Blogger: Mary Keeley
We all have dreaded days when we stare at a blank page, unable to come up with an idea. Those are the times writers need to allow their resources of Brainstorming and Inspiration to move into free-flowing gear. Notice I said, “allow” because free-flowing thoughts can’t be manufactured.
Brainstorming: “noun; a conference technique of solving specific problems, amassing information, stimulating creative thinking, developing new ideas, etc., by unrestrained and spontaneous participation in discussion” (Dictionary.com).
Either tool can trigger the other into operation, but when you begin with brainstorming, you need to have a desired outcome clear in your mind, because it provides boundaries and direction for your ideas. Inspiration, within the boundaries, may take over at some point in your brainstorming. A lifetime ago I was asked to participate in a brainstorming meeting. The reason I remember it so well is that I didn’t have a clue about what was being discussed. The other two participants had framed a desired objective before the meeting and forgot to share that detail with me. It must not have been clear in their minds either because the session was unproductive. This shows the importance of having a clear objective to reach.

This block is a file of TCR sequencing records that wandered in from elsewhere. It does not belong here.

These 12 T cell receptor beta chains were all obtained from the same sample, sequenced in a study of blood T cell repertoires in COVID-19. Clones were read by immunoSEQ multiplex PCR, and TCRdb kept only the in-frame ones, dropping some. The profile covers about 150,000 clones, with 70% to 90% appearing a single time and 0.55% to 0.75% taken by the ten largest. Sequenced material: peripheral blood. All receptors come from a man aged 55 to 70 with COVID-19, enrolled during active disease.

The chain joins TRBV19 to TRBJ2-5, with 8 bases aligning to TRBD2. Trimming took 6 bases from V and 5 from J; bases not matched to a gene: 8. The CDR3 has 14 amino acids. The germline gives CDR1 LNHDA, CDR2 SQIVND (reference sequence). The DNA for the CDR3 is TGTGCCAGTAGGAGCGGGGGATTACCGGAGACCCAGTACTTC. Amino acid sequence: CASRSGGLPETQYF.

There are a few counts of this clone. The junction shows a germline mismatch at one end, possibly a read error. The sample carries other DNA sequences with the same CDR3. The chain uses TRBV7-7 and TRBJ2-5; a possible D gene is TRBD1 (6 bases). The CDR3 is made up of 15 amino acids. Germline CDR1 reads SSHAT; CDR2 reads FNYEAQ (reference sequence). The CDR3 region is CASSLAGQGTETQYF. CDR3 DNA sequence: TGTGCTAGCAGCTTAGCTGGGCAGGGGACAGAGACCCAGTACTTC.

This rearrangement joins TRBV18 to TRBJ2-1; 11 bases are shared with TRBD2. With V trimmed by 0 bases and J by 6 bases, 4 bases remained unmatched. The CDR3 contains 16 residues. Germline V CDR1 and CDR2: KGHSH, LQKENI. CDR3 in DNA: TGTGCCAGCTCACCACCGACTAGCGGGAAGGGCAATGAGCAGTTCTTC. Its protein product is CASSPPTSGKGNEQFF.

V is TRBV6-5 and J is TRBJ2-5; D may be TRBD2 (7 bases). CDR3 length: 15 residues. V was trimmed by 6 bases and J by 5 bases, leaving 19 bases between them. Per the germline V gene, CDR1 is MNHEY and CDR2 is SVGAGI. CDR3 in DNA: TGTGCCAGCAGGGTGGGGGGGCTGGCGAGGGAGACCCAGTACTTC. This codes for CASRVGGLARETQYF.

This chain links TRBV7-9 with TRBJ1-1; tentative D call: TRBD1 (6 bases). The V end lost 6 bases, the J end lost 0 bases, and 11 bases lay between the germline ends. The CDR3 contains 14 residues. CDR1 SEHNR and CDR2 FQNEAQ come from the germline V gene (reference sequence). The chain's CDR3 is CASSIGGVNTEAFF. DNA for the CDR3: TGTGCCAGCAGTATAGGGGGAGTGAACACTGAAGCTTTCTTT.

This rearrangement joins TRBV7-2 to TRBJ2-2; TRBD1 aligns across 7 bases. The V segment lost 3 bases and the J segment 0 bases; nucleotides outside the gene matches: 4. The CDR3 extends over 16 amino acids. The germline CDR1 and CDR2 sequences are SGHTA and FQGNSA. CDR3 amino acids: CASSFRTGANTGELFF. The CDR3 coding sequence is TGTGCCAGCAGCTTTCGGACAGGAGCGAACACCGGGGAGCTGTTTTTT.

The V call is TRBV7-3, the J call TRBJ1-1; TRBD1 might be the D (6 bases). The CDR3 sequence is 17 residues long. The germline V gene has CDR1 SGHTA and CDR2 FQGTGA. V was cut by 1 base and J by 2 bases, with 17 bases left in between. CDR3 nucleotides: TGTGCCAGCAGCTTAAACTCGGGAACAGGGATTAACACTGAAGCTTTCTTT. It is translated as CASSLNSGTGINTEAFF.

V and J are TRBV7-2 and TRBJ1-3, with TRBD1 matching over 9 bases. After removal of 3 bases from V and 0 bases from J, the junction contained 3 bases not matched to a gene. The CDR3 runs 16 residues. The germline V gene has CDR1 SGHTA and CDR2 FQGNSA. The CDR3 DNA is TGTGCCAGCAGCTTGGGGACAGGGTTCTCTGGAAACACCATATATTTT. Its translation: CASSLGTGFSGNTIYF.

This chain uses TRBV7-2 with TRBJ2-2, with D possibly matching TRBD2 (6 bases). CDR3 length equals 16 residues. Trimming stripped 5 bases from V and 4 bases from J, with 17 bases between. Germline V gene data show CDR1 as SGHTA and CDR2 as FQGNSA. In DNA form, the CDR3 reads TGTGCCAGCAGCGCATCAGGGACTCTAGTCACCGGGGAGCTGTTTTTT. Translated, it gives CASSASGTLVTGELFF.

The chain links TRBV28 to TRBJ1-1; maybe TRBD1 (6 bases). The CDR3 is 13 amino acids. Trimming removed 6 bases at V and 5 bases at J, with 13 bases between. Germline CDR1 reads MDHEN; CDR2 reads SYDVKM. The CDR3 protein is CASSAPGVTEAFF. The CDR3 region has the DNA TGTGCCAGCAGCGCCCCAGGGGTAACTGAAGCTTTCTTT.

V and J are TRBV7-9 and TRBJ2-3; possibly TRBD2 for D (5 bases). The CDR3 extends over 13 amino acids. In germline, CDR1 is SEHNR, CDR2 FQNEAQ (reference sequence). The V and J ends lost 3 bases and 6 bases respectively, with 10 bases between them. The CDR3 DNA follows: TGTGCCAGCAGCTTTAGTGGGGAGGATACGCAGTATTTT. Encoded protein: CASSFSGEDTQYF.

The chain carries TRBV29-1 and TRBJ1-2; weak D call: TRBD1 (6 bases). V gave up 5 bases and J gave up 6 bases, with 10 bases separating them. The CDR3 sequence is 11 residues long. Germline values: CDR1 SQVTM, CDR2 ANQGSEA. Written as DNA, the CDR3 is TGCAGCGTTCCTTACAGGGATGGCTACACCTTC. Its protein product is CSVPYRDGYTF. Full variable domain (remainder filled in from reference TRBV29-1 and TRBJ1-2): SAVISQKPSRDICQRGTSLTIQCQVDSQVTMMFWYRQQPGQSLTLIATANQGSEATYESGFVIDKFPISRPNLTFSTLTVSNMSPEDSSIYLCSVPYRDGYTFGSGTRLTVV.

You can use several approaches to brainstorm ideas for your objective, that is your topic or character or plot.
- Break your objective down into separate parts and focus on one at a time.
- Approach it from several different angles to find which one works best.
- Compare your objective (topic, character, plot) to a similar one that’s already been published and then list ways in which you can make yours unique.
Brainstorming is a method. It comes from within. Inspiration, on the other hand, comes from outside.
Inspiration: “noun; an inspiring or animating action or influence; a divine influence directly and immediately exerted upon the mind or soul; the divine quality of the writings or words of a person so influenced” (Dictionary.com).
Since inspiration can’t be manufactured or produced by any exerted method, where do you go to allow inspiration to come to you?
- Your favorite serene setting where you can be quiet and peacefully listen for inspiration to form
- Listen for inspiration to form while reading
- Where else? Do you have a special place you go to when you’re seeking inspiration? For example, I go anywhere I can see the expanse of the sky because it gives me a glimpse of how big God is and his participation in the world.
What do you need brainstorming help with today? Finding a niche for your book’s topic? Showing your character’s flaws and strengths? Solving a problem with your plot? Let’s have a brainstorming session. Together, maybe we can come up with solutions, perhaps even an inspiration. Be brief and specific.
A writer’s valuable resources: brainstorming and inspiration. Learn how they’re different. Click to Tweet.
Brainstorming and inspiration. Learn various approaches to each. Click to Tweet.